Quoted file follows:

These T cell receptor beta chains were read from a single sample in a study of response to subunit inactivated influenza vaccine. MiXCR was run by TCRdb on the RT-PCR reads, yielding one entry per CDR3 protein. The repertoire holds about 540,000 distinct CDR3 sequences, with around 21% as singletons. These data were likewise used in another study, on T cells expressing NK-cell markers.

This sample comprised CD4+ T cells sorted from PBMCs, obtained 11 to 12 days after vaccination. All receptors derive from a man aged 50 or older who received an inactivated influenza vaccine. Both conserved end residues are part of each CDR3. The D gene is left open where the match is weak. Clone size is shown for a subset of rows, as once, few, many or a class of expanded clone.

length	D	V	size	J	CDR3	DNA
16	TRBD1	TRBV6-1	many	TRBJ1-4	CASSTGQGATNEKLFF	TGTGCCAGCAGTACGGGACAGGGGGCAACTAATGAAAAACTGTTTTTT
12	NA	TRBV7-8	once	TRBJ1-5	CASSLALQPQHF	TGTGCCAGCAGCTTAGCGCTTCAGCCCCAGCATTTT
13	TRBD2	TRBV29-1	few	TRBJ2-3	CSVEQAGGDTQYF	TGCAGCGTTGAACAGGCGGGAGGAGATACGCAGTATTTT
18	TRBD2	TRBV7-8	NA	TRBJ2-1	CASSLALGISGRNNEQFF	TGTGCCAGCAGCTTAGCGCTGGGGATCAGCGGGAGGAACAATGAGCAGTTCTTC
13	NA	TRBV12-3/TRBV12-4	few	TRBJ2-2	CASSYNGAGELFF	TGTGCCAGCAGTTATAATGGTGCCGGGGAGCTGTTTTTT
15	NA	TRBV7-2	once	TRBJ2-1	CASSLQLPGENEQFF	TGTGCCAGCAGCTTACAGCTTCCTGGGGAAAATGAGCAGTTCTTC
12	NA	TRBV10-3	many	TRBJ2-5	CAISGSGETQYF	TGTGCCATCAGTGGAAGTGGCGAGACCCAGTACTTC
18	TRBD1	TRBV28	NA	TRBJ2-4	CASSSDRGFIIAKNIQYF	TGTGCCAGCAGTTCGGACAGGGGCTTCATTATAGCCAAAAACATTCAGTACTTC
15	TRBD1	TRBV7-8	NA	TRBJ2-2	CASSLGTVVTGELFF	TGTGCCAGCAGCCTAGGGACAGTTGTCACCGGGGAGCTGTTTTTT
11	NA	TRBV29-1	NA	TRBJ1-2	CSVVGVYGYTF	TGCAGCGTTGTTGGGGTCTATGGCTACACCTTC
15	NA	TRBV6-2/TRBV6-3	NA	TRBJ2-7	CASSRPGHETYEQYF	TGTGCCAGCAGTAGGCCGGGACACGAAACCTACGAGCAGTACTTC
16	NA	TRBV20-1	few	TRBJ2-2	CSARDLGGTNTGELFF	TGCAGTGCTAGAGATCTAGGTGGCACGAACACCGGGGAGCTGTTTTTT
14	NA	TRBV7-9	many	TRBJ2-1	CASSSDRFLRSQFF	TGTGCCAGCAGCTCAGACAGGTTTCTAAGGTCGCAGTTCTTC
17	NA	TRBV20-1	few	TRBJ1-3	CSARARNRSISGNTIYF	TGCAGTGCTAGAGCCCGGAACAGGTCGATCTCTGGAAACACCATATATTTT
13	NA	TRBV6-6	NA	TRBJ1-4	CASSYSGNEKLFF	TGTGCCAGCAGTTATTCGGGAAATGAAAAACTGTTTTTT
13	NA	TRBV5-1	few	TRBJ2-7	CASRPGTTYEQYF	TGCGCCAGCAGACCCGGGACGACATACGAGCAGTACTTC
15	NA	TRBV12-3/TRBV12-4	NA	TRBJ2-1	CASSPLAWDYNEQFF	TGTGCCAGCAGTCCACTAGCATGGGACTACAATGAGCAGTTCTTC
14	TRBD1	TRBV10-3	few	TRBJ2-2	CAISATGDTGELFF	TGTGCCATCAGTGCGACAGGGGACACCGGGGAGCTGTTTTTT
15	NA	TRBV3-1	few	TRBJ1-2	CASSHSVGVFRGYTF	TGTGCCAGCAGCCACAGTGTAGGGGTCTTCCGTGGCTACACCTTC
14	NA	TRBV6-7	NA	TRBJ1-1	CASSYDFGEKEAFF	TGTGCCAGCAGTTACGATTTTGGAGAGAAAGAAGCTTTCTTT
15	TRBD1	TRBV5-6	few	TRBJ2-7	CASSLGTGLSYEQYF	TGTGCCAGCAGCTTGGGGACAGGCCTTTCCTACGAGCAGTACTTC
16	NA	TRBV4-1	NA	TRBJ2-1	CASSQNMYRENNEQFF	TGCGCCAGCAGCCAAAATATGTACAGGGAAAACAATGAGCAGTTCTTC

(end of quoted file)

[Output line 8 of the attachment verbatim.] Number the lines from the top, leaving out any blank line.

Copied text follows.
13	NA	TRBV12-3/TRBV12-4	few	TRBJ2-2	CASSYNGAGELFF	TGTGCCAGCAGTTATAATGGTGCCGGGGAGCTGTTTTTT